In this regard Charlotte Elizabeth also admits their “selfishness”, i.e., to make the arts of their own instead of catering to the tastes of the audience. And what’s worth noting, all of their productions were close-ended and limited to a running period of three or four weeks, only except for the highly-acclaimed ones, which may be either revived or sold to other theatres as guest productions – but usually for once only.

“To stage two times is ok, but three times – no…We don’t think much about what we can sell, but about what is more artistically interesting for ourselves,” Charlotte Elizabeth stresses the principle.

In 2001, she chose to stay. And the cardinal principle, the valued solidarity, the sense of black humor, the theatrical absurdity, the authenticity in acting, and what’s more important, the actors’ dominant power in creation, were all passed onto a newly-formed ensemble later that year – actress Birgitte Prins and actor Pauli Ryberg joined the artistic board, which saved Theatre Får302 from closing down. While the stay of Charlotte Elizabeth, in certain ways, helped maintain its consistency.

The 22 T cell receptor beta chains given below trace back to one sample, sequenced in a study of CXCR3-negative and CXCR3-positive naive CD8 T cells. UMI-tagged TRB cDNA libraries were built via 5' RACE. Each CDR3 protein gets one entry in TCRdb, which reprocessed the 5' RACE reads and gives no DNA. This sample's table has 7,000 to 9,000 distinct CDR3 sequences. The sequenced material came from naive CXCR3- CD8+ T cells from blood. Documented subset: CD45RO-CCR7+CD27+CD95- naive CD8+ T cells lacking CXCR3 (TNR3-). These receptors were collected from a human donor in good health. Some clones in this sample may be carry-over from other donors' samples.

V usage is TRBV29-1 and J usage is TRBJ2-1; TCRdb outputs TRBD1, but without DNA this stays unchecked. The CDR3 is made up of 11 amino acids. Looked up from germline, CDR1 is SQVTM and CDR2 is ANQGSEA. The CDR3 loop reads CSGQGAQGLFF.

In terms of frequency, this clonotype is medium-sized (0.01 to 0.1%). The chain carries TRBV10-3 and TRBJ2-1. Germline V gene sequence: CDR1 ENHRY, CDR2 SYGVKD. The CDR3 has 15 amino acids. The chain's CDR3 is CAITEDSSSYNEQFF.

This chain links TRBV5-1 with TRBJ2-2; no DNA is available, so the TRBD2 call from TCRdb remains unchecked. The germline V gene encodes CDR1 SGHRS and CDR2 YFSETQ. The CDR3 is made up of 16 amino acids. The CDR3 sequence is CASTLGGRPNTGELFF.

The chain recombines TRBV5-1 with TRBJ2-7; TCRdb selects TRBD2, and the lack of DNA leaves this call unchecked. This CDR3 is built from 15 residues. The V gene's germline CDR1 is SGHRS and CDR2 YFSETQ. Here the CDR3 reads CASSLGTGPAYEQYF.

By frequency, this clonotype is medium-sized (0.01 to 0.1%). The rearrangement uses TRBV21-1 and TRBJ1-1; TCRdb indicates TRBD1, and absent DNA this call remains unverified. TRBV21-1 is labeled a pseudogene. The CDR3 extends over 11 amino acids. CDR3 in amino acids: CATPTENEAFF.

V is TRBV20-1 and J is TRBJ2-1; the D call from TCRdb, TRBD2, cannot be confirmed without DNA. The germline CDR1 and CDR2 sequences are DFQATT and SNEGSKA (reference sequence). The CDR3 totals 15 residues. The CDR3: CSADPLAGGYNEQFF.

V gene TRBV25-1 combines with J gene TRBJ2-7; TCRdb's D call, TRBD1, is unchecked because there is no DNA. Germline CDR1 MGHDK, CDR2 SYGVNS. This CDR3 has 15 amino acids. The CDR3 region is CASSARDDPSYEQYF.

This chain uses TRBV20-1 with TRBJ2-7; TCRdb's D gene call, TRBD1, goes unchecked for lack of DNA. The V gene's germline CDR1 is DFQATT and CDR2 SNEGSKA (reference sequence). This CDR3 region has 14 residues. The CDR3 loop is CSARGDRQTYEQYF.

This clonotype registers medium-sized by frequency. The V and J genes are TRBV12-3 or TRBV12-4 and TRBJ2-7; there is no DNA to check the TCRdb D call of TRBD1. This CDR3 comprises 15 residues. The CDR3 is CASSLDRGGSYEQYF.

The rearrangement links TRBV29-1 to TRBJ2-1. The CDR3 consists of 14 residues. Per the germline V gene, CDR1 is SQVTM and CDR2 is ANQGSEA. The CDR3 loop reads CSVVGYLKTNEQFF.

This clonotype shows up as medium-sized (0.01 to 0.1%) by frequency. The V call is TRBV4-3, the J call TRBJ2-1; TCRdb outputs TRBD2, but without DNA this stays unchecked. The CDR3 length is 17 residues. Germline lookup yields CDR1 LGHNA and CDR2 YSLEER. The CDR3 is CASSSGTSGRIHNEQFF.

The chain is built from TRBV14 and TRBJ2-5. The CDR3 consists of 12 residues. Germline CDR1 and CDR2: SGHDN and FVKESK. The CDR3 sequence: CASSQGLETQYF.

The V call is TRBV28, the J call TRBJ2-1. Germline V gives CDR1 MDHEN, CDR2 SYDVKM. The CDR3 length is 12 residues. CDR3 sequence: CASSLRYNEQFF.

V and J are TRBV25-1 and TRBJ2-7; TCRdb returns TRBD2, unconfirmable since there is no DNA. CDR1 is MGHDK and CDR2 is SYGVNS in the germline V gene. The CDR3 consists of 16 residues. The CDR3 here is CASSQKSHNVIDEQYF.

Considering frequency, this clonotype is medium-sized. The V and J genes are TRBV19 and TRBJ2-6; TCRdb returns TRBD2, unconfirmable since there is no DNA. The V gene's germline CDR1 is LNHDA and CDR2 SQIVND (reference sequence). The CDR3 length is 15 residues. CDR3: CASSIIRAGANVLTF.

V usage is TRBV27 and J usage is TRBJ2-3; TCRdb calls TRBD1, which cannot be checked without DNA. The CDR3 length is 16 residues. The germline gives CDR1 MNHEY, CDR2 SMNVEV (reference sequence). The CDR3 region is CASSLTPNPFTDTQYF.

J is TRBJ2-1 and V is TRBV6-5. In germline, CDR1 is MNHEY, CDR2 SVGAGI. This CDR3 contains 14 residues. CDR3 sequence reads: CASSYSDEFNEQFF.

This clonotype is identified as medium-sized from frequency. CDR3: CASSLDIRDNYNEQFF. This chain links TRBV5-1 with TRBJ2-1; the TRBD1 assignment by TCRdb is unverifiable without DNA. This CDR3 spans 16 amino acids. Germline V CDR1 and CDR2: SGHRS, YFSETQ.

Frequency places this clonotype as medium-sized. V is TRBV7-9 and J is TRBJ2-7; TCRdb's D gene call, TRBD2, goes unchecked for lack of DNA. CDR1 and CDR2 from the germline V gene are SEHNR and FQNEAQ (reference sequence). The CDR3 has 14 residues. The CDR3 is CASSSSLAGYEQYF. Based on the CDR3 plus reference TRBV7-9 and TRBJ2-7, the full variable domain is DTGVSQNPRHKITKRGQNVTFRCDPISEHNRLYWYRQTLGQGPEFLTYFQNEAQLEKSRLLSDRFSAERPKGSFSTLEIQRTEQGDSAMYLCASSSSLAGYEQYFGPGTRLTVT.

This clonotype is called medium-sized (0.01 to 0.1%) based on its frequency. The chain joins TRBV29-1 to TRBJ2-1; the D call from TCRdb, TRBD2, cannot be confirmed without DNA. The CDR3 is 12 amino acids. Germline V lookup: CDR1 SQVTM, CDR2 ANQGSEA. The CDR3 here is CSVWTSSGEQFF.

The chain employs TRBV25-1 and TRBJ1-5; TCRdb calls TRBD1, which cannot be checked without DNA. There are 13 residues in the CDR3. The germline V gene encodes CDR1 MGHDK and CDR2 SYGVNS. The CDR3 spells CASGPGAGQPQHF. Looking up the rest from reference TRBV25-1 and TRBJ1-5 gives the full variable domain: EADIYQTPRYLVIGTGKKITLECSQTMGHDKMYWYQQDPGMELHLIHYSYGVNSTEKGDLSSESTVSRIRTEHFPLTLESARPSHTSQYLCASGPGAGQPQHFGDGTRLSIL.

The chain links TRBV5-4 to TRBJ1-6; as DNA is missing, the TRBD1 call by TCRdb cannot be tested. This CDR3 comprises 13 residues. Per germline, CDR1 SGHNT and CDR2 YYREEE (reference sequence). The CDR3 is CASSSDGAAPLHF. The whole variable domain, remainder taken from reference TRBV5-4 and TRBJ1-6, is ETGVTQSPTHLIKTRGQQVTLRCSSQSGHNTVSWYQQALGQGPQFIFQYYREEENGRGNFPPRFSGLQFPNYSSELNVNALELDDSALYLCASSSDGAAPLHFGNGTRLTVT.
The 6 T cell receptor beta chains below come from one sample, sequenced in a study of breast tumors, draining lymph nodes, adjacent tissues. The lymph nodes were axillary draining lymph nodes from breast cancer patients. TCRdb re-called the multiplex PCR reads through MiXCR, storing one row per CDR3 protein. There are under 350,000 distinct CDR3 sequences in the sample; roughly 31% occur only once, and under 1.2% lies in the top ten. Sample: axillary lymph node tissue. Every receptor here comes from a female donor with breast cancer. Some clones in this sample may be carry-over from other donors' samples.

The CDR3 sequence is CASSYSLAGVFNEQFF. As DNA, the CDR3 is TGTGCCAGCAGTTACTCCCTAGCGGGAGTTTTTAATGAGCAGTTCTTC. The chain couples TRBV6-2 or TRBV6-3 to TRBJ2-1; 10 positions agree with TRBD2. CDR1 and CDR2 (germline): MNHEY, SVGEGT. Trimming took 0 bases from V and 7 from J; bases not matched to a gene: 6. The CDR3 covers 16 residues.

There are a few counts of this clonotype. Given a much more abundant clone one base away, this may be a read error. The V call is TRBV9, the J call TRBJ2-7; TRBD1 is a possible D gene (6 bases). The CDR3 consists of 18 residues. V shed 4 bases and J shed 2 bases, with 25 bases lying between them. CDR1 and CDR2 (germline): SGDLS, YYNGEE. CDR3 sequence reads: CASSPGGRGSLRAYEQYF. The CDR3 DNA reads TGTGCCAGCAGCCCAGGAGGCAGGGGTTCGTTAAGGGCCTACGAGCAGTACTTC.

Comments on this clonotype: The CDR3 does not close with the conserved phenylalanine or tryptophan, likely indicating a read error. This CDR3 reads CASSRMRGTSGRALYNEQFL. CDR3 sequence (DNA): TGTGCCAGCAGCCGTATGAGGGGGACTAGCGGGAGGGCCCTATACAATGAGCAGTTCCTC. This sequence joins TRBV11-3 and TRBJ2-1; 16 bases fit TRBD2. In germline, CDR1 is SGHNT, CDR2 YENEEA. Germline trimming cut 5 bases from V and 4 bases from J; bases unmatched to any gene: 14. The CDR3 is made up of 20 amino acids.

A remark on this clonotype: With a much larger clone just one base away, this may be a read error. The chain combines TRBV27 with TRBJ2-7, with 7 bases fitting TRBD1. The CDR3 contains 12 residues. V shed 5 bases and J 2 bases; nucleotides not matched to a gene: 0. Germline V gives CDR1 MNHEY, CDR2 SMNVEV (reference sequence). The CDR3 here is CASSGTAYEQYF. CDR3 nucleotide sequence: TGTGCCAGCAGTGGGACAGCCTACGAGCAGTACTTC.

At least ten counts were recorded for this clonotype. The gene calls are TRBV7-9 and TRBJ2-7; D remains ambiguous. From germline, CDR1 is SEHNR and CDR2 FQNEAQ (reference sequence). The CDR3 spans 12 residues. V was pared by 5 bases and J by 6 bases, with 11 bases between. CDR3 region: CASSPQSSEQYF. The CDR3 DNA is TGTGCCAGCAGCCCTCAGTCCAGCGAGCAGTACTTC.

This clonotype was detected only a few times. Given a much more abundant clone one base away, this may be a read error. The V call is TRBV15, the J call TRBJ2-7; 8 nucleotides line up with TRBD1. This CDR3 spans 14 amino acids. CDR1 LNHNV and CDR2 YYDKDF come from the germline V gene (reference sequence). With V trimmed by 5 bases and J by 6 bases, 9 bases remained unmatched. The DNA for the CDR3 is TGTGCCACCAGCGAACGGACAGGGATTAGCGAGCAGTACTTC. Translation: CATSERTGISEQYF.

Charlotte Elizabeth Munksgaard, Birgitte Prins and Pauli Ryberg in Faithful (Trofast, 2014). The three formed a new ensemble of Theatre Får302 in late 2001. © Thomas Cato

For Audiences, Artists, and Theatres

Related Articles:

Theatre Får302 — the Smallest Intimate Stage of Copenhagen (part 1)

Theatre Får302 — the Smallest Intimate Stage of Copenhagen (part 3)

Theatre Får302 — the Smallest Intimate Stage of Copenhagen (part 4)

Birgitte Hesselaa Talks About the Breakthrough in Modern Danish Drama

Notes and references:

1. Hesselaa, Birgitte. Det dramatiske gennembrud – om nybruddet i dansk dramatik fra 1990’erne til i dag. Gyldendal, 2009, p. 129.

2. Bangsgaard, Jeppe. “Som dramatiker er jeg hæmningsløs. Når det gælder min prosa, er jeg hypernervøs.” Berlingske, 9 May 2016, Accessed 16 Mar. 2018.

3. Thygesen, Erik. ”Tre blodsøstre.” Information, 16 Feb. 1998, Accessed 16 Mar. 2018.

The series of articles is fulfilled with support from Danish Arts Foundation and Theatre Får302.